To many, creativity is anecdotal: a highly personal, largely mysterious process that either speaks to you or doesn’t. David Eagleman doesn’t see it that way. He starts with neuroscience—how the brain really functions—and shows that innovation doesn’t have to be a private, enigmatic exercise. Knowing how the mind works means we can understand human creativity—and how to harness it to transform companies, classrooms, and creators. His latest book, The Runaway Species: How Human Creativity Remakes the World is a stunning, full-color collaboration with composer Anthony Brandt on the foundations—and furthest reaches—of creativity. But this isn’t just a celebration of our unique minds: it’s a practical handbook for building more creative companies and institutions. Essentially, it’s about learning how we think—and learning how we can think differently.
Often called the Carl Sagan of neuroscience, he’s the scientific advisor on HBO’s Westworld, a bestselling author, and host of the new documentary The Creative Brain, now streaming on Netflix. Whether he’s expounding on the careful balance between routine and novelty, or how leaders can embrace risk and disruption, he provides a vivid, inspiring take on cultivating the right attitude for discovery. As the host of PBS’ Emmy-nominated series The Brain, Eagleman was the charismatic tour guide through the most impressive series—in content and dazzling style—ever produced on neuroscience. A Guggenheim Fellow and winner of the McGovern Award for Excellence in Biomedical Communication, he’s also traded jokes with Stephen Colbert and been featured in Italy’s Style magazine.
Eagleman’s accolades—both popular and academic—prove his rare ability to make advanced science relevant, accessible, and fun. The Director of the Center of Science and Law, Eagleman is also the founder of BrainCheck, an exciting new app that test neurocognitive functions. Named a Science Educator of the Year by the Society of Neuroscience, he is also a research fellow in the Institute for Ethics and Emerging Technologies and an Adjunct Professor in the Department of Psychology and Behavioral Sciences at Stanford University. His talk at TED on creating new senses for humans—illustrated by his original invention, the VEST (Versatile Extra-Sensory Transducer), which translates sounds into vibrations for deaf users—earned him a standing ovation on the main stage.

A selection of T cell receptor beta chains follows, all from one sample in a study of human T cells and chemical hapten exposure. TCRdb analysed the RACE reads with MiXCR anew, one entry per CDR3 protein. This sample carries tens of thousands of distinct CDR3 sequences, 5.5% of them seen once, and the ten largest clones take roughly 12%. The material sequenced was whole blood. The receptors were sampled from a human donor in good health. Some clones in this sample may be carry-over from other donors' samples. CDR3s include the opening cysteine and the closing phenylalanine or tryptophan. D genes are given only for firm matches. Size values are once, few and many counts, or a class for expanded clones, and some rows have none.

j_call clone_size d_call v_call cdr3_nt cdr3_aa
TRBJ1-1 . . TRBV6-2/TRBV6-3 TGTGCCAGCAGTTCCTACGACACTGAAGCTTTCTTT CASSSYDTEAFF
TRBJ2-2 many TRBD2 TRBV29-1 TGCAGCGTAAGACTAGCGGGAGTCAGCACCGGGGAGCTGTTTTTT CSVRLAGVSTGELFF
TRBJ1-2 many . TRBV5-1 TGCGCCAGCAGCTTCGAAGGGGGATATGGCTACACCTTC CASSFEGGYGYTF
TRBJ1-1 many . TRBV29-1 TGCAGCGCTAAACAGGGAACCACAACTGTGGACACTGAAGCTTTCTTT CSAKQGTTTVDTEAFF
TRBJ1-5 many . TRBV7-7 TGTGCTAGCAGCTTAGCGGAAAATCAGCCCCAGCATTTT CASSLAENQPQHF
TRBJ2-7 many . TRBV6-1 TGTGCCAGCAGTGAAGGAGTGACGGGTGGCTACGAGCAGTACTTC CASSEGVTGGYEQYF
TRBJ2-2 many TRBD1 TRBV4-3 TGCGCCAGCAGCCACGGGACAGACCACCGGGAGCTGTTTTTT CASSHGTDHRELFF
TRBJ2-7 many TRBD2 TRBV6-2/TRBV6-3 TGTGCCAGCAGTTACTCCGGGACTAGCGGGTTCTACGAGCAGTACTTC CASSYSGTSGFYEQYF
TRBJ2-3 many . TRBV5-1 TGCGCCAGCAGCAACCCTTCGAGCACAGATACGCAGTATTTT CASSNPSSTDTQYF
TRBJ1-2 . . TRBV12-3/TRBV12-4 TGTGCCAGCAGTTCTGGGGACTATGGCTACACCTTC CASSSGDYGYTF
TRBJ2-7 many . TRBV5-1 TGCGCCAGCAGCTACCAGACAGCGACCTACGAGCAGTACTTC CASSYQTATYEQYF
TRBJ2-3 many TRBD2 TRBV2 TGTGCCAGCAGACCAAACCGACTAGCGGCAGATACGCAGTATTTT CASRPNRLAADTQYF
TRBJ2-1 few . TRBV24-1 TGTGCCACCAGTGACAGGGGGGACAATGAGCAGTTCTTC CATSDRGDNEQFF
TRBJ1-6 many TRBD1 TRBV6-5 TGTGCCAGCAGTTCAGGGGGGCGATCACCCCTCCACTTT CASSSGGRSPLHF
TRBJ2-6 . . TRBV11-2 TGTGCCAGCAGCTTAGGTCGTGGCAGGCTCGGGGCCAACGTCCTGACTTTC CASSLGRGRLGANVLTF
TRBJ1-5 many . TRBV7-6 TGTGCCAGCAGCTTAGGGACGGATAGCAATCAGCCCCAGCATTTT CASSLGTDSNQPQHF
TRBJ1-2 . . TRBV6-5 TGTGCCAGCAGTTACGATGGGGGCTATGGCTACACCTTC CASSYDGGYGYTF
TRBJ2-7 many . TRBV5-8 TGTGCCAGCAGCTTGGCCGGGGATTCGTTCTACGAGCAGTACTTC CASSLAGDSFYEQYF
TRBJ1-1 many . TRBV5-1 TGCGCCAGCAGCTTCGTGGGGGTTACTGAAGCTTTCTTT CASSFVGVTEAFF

His widely celebrated books include New York Times bestseller Incognito: The Secret Lives of the Brain and The Brain: The Story of You, of which Stephen Fry says, “on every page there is a revelation so fantastic as to make one gasp.” His short fiction collection SUM was translated into 27 languages, and inspired U2 producer Brian Eno to write twelve new pieces of music, which they performed together at the Sydney Opera House. Recently, Eagleman’s critically acclaimed digital book Why The Net Matters was updated and reissued as an e-book (and audiobook) called The Safety Net: Surviving Pandemics and Other Disasters. In it, he reveals why the advent of the Internet has helped us sidestep the existential threats—from pandemics and natural disasters, to political corruption and economic meltdown—that have brought down previous civilizations. Regardless of the audience, Eagleman can unpack the full range of applications (for memory, business, decision-making, technology, education, the law, and more) we get from a more nuanced understanding of the brain—and make it fun.